The vast Turbine Hall at Tate Modern was thrust back into industrialism this weekend with one of the largest hackathons in London.
Today we’re trying out the new MaxStone that was successfully funded recently on Kickstarter. It’s essentially a remote for cameras but with the twist of being controllable from an Android or iOS device.
With the dawn of electronic cigarettes comes a raft of accessories. Still in its infancy though the market hasn’t yet solved the problem of transporting them without them awkwardly poking out the pocket. But this handy leather wrap might just solve that.
Sugru is pretty fantastic stuff. The sticky putty has so many applications they have engineers to find them all. Design engineer Alex Bygrave accepted the challenge to build possibly the greatest Sugru invention ever – a high powered water gun.
If you’re a big coffee drinker you’ll be familiar with the mountains of used coffee grounds you end up with after making espressos. I’ve always wanted to find a practical use for them. The Internet suggests using it to wash your hands, but.. nah.
To be original as a designer today is hard work. When things invented outweigh things seen designers can either plagiarise or give up. But little known to them are the systems and formulas successful artists use to generate ideas rapidly.
After a brief two and a half month wait my Pebble finally arrived on my desk in London. The spontaneous-purchase feeling had completely worn off and I was fairly disinterested in it after seeing dozens of Americans posting their’s online months ago. I opened the box anyway and wasn’t disappointed.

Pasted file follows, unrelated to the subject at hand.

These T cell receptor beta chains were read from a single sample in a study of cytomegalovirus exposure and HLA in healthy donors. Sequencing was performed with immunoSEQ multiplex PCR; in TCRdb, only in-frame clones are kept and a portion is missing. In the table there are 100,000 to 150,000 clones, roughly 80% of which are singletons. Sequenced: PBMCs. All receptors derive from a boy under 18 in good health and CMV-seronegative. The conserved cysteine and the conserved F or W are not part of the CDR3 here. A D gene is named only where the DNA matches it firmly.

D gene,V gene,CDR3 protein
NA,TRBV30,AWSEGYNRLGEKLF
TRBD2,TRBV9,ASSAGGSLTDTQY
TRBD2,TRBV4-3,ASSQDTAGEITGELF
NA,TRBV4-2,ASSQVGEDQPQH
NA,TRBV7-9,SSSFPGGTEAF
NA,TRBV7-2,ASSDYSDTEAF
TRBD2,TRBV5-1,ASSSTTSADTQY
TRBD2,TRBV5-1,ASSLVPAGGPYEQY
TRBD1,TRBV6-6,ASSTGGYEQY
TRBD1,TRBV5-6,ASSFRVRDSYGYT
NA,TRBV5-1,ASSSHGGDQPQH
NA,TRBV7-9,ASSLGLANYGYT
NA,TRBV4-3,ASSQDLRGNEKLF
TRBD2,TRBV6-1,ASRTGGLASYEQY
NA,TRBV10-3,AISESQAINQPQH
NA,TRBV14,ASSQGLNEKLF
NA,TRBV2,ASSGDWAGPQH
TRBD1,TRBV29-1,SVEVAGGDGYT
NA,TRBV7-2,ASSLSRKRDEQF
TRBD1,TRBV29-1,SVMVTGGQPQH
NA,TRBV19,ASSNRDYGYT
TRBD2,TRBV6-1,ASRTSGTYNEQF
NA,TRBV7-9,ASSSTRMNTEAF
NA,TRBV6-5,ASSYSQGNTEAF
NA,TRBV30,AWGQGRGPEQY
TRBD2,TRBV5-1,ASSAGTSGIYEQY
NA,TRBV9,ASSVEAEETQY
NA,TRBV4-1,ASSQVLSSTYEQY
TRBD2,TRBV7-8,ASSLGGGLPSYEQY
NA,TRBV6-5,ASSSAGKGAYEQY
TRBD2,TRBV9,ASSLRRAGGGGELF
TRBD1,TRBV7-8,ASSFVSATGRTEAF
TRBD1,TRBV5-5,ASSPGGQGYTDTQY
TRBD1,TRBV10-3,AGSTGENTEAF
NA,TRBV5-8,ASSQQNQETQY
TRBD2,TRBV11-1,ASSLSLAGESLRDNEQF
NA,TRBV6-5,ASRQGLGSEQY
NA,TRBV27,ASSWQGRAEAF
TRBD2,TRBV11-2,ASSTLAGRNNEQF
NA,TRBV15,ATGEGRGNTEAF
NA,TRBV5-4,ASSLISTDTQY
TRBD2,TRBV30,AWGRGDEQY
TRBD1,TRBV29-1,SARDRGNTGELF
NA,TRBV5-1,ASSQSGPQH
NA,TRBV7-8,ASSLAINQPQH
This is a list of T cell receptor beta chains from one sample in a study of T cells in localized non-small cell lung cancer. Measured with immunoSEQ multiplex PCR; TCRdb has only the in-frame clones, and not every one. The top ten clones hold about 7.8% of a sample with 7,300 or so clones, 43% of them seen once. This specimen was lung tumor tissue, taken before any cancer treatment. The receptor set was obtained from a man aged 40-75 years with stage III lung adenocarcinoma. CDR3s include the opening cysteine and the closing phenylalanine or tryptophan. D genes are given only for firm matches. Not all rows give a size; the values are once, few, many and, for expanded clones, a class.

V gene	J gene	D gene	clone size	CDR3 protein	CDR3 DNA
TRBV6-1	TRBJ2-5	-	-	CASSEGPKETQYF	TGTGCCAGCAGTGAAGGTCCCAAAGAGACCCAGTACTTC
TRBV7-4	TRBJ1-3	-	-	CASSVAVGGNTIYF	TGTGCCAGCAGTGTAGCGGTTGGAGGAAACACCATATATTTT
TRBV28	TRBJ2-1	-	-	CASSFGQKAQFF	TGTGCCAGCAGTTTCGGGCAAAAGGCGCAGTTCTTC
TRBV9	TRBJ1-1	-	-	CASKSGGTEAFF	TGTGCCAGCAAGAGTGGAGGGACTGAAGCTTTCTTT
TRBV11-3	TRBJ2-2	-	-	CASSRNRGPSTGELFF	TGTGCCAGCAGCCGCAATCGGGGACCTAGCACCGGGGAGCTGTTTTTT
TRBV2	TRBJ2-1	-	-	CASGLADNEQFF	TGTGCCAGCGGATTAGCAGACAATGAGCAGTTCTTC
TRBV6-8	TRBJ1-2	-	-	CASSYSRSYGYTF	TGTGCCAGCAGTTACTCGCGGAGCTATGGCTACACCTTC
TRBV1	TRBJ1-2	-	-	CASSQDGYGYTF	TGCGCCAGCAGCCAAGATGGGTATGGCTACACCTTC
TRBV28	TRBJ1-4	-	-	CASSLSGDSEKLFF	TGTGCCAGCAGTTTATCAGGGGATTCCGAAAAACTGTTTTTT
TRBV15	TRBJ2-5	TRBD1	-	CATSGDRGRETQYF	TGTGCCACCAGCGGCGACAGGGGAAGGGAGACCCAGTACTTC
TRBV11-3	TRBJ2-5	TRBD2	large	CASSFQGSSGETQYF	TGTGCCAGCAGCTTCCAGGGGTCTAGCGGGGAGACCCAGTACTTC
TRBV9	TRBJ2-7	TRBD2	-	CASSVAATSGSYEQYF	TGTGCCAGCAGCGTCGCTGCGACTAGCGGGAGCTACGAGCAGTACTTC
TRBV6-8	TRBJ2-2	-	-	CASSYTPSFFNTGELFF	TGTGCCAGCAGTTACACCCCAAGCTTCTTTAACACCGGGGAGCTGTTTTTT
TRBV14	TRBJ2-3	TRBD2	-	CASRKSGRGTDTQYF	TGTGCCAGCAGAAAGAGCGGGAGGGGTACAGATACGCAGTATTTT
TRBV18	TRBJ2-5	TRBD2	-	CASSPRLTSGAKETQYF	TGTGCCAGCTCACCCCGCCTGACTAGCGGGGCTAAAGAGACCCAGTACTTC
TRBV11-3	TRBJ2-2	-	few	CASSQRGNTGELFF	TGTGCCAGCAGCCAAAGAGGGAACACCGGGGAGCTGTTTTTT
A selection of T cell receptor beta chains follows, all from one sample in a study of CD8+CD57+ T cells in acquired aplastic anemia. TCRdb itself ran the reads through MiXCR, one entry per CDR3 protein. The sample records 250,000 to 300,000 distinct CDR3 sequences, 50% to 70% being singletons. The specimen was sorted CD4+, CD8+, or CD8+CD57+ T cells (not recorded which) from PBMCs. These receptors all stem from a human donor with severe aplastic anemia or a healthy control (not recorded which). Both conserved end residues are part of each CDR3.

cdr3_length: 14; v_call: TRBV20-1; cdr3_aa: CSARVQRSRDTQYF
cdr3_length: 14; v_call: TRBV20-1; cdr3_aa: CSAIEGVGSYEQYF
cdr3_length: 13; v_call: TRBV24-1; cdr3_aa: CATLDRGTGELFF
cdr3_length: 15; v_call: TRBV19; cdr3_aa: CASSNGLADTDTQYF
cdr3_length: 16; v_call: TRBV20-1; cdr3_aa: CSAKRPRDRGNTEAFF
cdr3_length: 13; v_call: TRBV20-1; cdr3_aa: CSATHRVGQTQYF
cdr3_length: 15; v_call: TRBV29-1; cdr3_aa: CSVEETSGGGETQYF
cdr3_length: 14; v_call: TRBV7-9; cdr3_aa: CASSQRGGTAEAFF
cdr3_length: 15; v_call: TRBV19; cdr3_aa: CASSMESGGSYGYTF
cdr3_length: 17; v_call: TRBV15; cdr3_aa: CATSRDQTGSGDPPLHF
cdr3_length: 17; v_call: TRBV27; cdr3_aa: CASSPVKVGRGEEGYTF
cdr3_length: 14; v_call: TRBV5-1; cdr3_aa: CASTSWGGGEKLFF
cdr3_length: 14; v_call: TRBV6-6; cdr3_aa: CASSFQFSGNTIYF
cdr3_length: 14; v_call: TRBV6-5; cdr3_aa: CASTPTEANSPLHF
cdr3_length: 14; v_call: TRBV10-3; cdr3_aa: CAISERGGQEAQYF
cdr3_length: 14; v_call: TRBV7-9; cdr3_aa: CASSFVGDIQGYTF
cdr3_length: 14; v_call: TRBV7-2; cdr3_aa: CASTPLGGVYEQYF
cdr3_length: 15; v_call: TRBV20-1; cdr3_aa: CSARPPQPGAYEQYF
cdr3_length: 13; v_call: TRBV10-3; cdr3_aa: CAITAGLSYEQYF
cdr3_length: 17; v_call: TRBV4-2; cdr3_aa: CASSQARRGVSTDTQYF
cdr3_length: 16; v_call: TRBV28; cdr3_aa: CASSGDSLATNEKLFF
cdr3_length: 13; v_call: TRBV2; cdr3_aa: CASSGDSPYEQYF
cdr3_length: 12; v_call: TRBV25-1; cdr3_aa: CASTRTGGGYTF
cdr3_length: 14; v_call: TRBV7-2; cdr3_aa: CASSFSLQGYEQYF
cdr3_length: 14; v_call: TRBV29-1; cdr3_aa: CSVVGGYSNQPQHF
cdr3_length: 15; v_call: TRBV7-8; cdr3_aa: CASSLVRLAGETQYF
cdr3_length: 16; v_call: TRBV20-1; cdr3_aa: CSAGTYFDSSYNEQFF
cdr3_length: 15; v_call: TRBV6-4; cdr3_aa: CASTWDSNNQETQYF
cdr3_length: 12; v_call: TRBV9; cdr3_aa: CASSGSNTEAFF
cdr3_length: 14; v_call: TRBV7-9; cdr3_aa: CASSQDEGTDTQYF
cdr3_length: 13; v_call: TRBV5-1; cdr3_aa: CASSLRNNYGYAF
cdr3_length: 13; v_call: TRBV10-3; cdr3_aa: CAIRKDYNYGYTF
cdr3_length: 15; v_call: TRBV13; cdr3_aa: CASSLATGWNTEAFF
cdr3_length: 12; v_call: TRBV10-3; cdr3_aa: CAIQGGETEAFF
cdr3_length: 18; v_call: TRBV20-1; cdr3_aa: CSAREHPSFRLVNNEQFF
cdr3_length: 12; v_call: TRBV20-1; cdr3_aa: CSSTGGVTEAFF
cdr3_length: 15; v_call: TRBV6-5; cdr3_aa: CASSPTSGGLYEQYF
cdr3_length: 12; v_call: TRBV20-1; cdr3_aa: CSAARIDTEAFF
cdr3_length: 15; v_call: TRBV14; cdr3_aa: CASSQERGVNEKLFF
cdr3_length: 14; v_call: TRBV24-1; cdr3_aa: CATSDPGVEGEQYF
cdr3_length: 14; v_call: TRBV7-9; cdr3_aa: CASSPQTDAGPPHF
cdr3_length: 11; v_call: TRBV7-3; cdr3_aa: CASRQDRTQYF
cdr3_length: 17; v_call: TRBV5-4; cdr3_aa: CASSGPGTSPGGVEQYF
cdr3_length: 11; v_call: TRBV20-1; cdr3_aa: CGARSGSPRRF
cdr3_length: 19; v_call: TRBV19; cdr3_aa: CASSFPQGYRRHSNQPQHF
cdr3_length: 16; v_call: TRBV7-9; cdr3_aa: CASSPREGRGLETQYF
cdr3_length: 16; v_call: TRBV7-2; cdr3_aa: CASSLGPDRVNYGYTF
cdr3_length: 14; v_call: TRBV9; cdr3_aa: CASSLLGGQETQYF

Faced with an incredible amount of university debt, extortionate rent costs and a highly competitive job market new professionals in tech have never had it harder. Thanks to a survey Mud has been conducting to find out how much freelance web designers and developers earn in the UK we can shed some light on another obstacle they must overcome – age.
In collaboration with POWSTER Bombay Bicycle Club have created a unique video which invites it’s viewers to subtly change what they’re seeing. By dragging left or right the people or props will switch around or change position. The effect is bizarre but engrossing and seems to encourage you to make the objects ‘dance’ in time to the music.
Students studying mechanical and electrical engineering at Olin College, USA have made the dreams of many a reality with their marshmallow shooter which tracks faces and aims for mouths.
As if the London New Years Eve firework display couldn’t abuse any more of your senses Vodafone, who is hosting it this year, in collaboration with Bompas and Parr are doing something different.